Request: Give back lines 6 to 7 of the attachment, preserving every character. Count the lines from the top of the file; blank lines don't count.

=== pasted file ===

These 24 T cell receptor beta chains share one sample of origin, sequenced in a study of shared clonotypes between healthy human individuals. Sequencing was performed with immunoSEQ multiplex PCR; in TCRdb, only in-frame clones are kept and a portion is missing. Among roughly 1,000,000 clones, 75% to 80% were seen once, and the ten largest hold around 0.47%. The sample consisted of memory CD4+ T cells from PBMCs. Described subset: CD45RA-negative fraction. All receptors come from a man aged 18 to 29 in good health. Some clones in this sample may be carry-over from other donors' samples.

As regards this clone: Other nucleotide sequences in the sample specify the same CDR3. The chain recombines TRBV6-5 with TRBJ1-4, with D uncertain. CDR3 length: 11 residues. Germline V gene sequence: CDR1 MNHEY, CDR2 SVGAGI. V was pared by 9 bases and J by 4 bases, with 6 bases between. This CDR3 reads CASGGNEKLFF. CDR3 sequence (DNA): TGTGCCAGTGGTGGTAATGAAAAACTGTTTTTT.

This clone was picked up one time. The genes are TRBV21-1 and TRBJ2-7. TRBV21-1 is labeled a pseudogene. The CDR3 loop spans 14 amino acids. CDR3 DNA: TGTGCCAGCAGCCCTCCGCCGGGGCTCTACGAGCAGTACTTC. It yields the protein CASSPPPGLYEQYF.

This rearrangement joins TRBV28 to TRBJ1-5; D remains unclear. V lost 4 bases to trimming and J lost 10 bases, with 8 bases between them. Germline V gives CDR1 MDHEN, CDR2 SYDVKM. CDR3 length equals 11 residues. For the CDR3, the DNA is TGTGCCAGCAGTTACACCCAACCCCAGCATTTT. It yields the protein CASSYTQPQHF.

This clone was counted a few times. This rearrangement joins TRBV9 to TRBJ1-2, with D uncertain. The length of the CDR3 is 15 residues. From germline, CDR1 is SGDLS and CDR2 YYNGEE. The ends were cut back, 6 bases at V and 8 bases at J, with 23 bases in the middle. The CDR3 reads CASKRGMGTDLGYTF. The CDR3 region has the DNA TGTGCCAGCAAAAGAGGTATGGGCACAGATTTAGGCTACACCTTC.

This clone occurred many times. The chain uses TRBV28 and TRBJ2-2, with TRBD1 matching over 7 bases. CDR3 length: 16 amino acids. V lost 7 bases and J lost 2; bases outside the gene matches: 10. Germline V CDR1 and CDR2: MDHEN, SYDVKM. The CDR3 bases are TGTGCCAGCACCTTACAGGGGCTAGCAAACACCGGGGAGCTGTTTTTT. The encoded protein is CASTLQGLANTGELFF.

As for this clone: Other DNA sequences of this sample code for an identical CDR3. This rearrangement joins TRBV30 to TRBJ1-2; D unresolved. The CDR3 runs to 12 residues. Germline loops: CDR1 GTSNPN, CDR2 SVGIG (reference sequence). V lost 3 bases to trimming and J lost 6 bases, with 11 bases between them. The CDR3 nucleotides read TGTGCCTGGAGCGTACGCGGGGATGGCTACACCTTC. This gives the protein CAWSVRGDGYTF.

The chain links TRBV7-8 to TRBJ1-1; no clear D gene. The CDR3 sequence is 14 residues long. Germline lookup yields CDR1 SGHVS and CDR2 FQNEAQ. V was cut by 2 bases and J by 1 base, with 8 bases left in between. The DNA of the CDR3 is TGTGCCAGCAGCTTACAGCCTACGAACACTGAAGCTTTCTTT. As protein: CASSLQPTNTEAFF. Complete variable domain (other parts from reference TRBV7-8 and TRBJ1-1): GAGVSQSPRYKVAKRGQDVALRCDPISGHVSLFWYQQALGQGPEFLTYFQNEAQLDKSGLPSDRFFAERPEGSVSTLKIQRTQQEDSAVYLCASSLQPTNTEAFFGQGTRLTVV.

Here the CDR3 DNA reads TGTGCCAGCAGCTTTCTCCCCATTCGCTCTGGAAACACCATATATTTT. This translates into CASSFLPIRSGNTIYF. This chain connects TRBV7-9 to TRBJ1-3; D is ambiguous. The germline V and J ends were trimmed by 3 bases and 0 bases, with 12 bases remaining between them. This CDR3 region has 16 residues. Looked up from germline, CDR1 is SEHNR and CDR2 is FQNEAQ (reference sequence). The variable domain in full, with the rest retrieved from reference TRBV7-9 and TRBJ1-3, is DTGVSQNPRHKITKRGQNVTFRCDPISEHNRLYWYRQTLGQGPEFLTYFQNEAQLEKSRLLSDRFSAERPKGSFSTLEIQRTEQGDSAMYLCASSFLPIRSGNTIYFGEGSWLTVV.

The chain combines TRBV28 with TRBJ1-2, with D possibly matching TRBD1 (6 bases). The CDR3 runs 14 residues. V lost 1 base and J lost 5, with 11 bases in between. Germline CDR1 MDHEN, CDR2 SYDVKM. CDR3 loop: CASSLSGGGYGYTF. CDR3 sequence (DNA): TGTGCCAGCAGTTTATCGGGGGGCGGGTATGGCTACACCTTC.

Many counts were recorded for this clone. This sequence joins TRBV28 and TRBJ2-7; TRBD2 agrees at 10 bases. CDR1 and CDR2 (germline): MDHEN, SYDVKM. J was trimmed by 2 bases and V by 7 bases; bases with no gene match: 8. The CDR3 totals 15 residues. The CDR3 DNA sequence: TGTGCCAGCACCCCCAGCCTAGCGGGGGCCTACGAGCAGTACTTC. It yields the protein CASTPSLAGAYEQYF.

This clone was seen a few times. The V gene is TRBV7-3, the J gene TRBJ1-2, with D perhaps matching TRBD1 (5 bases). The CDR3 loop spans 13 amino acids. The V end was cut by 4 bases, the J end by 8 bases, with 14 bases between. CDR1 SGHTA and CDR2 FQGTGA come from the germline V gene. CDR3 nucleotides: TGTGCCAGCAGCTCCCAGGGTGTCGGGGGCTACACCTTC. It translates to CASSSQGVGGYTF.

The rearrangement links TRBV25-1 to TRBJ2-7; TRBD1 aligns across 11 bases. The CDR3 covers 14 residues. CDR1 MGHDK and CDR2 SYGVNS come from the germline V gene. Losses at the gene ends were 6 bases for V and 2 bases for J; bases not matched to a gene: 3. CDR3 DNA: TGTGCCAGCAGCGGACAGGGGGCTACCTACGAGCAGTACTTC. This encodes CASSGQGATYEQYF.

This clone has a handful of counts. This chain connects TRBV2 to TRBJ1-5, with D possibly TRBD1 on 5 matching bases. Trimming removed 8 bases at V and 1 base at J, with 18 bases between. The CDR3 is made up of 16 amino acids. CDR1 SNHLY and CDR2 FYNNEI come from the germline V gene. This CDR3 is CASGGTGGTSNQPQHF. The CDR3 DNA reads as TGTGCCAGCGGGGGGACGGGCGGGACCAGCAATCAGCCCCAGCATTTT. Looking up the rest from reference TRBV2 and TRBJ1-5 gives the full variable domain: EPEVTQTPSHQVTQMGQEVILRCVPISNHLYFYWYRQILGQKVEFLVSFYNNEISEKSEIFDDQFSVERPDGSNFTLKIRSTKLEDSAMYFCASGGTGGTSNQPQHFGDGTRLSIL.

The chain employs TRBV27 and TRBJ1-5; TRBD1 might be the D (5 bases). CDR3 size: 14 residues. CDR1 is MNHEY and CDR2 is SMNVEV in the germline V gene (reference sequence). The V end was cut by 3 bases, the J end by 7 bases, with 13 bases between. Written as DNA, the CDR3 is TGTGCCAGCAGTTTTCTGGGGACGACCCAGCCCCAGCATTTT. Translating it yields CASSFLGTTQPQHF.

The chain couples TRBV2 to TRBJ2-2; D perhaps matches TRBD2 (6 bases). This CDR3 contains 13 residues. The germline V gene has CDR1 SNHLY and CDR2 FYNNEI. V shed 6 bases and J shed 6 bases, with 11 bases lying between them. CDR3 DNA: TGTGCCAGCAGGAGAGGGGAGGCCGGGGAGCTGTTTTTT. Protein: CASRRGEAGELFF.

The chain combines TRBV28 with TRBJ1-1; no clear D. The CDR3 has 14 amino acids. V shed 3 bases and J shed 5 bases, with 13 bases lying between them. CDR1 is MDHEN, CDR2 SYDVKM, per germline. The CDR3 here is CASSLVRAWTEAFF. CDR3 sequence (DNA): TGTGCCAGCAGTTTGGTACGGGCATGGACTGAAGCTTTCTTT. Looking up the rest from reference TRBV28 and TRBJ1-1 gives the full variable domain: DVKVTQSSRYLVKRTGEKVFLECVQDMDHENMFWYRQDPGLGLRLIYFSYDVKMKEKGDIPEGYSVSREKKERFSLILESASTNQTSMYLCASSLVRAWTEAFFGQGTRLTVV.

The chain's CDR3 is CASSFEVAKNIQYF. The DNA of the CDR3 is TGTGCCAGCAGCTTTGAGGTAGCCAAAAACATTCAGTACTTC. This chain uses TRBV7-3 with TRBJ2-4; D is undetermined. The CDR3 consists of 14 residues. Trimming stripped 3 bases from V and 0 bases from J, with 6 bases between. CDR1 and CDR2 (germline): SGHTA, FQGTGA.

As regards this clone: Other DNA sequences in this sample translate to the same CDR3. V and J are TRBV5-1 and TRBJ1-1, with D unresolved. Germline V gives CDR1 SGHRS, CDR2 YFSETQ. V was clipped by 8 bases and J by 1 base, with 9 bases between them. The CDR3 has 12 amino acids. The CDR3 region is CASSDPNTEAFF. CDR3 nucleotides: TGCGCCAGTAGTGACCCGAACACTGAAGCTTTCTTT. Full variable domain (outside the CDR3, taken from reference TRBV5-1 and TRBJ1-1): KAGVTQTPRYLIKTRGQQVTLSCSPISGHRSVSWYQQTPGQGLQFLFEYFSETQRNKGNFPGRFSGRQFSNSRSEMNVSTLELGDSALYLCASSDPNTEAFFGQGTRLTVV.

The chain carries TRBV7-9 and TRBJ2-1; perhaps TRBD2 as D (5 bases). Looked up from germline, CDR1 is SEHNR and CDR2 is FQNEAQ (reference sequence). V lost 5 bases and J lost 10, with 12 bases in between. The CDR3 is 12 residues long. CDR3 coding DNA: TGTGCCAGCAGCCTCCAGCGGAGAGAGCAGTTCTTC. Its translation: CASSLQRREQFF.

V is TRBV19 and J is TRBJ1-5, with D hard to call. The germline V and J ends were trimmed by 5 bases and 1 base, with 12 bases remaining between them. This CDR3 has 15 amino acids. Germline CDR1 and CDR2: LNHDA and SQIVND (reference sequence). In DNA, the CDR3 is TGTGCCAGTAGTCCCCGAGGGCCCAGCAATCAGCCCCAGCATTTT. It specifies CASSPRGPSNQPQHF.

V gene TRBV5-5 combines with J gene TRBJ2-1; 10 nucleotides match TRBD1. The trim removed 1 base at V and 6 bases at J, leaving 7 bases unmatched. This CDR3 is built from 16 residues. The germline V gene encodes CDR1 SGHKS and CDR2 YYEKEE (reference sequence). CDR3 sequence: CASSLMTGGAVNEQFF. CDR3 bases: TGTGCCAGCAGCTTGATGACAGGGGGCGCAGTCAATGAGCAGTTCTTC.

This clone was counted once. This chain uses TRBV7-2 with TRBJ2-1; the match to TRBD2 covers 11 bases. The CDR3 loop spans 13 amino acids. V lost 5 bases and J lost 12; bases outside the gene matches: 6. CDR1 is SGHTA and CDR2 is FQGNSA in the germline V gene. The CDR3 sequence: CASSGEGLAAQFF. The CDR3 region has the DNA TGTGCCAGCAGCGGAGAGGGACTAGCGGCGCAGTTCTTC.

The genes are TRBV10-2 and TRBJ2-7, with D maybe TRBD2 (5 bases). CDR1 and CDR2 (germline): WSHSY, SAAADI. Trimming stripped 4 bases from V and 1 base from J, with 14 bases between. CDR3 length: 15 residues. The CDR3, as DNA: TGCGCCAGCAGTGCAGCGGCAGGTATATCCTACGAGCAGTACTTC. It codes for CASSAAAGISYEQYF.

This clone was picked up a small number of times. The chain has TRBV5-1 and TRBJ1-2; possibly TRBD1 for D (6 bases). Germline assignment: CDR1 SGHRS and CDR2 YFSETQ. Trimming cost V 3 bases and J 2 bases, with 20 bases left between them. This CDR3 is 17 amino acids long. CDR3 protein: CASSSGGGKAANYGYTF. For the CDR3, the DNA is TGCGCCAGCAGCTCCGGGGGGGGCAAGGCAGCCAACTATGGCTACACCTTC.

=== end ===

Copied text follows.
This clone occurred many times. The chain uses TRBV28 and TRBJ2-2, with TRBD1 matching over 7 bases. CDR3 length: 16 amino acids. V lost 7 bases and J lost 2; bases outside the gene matches: 10. Germline V CDR1 and CDR2: MDHEN, SYDVKM. The CDR3 bases are TGTGCCAGCACCTTACAGGGGCTAGCAAACACCGGGGAGCTGTTTTTT. The encoded protein is CASTLQGLANTGELFF.

As for this clone: Other DNA sequences of this sample code for an identical CDR3. This rearrangement joins TRBV30 to TRBJ1-2; D unresolved. The CDR3 runs to 12 residues. Germline loops: CDR1 GTSNPN, CDR2 SVGIG (reference sequence). V lost 3 bases to trimming and J lost 6 bases, with 11 bases between them. The CDR3 nucleotides read TGTGCCTGGAGCGTACGCGGGGATGGCTACACCTTC. This gives the protein CAWSVRGDGYTF.